• Year-on-year distortions take center stage due to year-ago lockdowns
Some vehicle markets are about to soar, but context is all...

Some vehicle markets are about to soar, but context is all...

The proclamation in the headline will seem incongruous to many coming just after the European manufacturers' trade body, ACEA, has reported that European car sales fell 20% in February. However, the COVID-19 ravaged sales months of March and April 2020 will soon come into play and will bring some headline grabbing figures when year-on-year comparisons are made.

Aided by a triple digit percentage year-on-year rise in China's light vehicle sales, global sales rebounded by some 16.2% in the month just passed.

February marked China's 11th consecutive year-on-year increase with sales surging by a remarkable, but not wholly unexpected, 429% due to comparison with last year's market nadir. China's strength lifted Asia-Pacific sales by 84.6% - stripping out China reduced the month's gain to 6.3%, while removing India, South Korea and Japan from the equation actually meant sales fell by 2.2%. China's gain, while not meaningless, is better compared with February 2019 when jaws dropped with less regularity. Compared with then, sales were 1.75% ahead, demonstrating that China's market is now back to normality.

Again, lockdowns impacted sales in greater Europe, particularly in West European markets, with light vehicle sales falling by 14.2%. The position for European sales would have been much worse if not for another strong performance by the Turkish market. On their own, West European sales fell by 18.3%, with the Spanish and UK markets particularly badly hit.

North America's sales fell by 11.5%, with sales in the US suffering due to a bout of severe weather and two fewer selling days compared with last year. These factors contributed to US sales falling 11.4%. The picture in Canada and Mexico almost exactly mirrored that of the US with sales falling by a combined 12%.

South American again lost recovery momentum in February as its largest market, Brazil, slipped 17.8% on the back of a surge in coronavirus cases. Some of Brazil's losses were recovered in other countries leaving the region down 2.7% year-on-year.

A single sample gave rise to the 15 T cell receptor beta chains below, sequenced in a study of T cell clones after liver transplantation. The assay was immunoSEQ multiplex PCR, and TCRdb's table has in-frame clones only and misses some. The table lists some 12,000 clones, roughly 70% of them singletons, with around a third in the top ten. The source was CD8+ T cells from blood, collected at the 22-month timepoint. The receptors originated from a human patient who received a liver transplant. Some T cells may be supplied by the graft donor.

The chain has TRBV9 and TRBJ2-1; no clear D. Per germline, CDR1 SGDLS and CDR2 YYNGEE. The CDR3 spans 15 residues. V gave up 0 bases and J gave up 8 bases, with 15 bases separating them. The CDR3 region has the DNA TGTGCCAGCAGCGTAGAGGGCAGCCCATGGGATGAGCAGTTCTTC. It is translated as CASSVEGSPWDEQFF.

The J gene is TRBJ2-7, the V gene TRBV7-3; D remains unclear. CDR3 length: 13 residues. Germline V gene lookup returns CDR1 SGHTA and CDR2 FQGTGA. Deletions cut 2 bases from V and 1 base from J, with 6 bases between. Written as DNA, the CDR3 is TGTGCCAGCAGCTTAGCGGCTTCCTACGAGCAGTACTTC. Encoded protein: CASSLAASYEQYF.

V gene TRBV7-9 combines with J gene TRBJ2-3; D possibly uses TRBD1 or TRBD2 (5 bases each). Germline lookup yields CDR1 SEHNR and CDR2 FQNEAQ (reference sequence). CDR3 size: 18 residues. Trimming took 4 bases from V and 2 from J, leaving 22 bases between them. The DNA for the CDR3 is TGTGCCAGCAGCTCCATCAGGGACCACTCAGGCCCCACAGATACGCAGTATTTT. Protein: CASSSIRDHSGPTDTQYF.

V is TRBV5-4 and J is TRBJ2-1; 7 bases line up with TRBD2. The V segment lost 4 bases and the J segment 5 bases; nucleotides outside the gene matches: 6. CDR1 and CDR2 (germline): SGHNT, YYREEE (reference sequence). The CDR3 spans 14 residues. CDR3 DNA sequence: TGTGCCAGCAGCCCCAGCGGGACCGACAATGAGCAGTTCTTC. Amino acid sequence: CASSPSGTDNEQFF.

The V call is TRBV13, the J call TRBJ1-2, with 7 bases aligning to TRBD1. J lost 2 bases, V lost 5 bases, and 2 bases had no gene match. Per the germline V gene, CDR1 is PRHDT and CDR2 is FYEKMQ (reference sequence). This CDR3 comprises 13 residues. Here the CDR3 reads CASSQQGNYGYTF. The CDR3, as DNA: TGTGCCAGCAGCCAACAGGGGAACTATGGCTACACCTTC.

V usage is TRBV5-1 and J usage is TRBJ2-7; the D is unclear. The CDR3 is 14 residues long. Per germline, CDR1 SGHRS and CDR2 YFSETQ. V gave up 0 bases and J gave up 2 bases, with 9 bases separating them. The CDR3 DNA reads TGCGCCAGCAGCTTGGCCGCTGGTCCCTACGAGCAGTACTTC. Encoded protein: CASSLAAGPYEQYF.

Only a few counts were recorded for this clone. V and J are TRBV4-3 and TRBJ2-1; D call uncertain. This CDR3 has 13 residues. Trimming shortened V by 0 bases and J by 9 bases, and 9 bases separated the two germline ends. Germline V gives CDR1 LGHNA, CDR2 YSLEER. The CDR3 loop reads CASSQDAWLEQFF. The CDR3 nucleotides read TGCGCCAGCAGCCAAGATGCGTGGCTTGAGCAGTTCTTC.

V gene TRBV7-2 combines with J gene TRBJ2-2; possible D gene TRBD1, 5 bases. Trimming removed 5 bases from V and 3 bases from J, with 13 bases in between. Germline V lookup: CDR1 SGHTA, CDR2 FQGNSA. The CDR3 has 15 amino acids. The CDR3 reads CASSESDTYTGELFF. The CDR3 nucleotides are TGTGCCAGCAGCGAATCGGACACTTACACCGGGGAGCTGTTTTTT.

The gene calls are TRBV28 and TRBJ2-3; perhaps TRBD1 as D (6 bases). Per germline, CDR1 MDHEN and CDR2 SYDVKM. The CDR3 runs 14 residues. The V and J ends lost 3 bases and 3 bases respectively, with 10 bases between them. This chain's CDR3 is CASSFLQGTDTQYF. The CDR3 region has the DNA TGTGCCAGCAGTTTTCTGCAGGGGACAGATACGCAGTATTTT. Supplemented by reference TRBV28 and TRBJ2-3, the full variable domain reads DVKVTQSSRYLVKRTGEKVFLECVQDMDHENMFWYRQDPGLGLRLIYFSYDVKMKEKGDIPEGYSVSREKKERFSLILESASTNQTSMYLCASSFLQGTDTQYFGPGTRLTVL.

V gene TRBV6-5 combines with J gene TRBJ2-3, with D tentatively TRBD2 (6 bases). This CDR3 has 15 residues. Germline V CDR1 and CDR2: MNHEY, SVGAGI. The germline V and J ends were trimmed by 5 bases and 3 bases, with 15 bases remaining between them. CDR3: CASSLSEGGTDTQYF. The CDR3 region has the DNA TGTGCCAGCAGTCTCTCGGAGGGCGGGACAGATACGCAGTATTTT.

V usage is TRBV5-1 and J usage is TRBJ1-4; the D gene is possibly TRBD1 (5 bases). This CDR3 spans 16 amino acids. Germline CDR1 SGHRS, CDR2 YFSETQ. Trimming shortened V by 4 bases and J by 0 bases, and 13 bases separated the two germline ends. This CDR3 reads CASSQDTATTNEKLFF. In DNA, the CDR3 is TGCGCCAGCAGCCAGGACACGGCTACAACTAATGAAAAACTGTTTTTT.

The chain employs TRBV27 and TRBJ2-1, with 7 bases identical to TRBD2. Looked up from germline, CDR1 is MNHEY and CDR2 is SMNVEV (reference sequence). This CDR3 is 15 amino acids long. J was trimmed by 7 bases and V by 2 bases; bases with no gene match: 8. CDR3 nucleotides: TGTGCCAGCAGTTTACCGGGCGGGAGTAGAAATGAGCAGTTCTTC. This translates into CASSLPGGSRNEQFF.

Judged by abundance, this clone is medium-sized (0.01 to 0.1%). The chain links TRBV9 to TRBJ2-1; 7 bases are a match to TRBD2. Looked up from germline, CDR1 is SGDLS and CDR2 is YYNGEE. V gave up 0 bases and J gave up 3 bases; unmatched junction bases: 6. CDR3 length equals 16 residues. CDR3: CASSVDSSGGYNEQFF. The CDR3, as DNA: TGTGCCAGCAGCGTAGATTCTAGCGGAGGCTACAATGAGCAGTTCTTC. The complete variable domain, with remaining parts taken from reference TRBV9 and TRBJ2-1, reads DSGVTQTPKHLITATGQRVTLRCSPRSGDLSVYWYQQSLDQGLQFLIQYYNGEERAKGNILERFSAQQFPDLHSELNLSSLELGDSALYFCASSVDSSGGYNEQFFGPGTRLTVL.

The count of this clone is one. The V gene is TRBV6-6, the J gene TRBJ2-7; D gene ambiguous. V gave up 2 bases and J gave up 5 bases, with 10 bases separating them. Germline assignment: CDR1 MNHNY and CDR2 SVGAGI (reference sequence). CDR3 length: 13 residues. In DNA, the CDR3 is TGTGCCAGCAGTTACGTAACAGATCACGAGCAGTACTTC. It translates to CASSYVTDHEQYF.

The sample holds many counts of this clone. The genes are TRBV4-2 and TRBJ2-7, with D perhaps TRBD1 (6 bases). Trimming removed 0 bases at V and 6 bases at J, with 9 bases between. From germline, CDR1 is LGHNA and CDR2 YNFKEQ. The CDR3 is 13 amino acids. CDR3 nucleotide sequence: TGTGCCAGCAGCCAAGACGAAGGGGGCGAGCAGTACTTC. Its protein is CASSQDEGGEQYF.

From here on we expect it will be a case of the global market preparing for a notional lift off as the exceptionally weak March and April of 2020 come to prominence. Our latest forecast sees a surge in sales of nearly 50% in March, with even more robust growth of 76% set to follow in April.

However, before anyone gets carried away the resultant market levels are expected to be short of those achieved in the corresponding months of 2019 back in the days when epidemiology was far from common parlance.

We expect the sales running rate to become progressively better through the year as long as northern hemisphere infection rates and controlled and vaccination programs are rolled out apace.

We expect the sales running rate to become progressively better through the year as long as northern hemisphere infection rates and controlled and vaccination programs are rolled out apace. On this basis, for Q1 we forecast a SAAR of 81.6m, improving to 84.2m for Q2 and by the final quarter we expect a sales rate averaging 88.8m indicating a return to near normal selling rates.

Later quarters of the year will be driven by pent-up demand; whether that can carry into 2022 will be key for the medium-term development of markets, as there remains considerable uncertainty as to the fundamental economic health of many countries once the crutch of government support is removed. The recent passing of the $1.9trn stimulus package in the US indicates how difficult it will remain in getting a read on market fundamentals.

For 2021, our base light vehicle forecast now stands at 85.2m – that's 13.1% ahead of 2020, but 4.3% shy of 2019's total. Volume-wise the bulk of that growth will come from the sector's established pillars of West Europe, China and the US.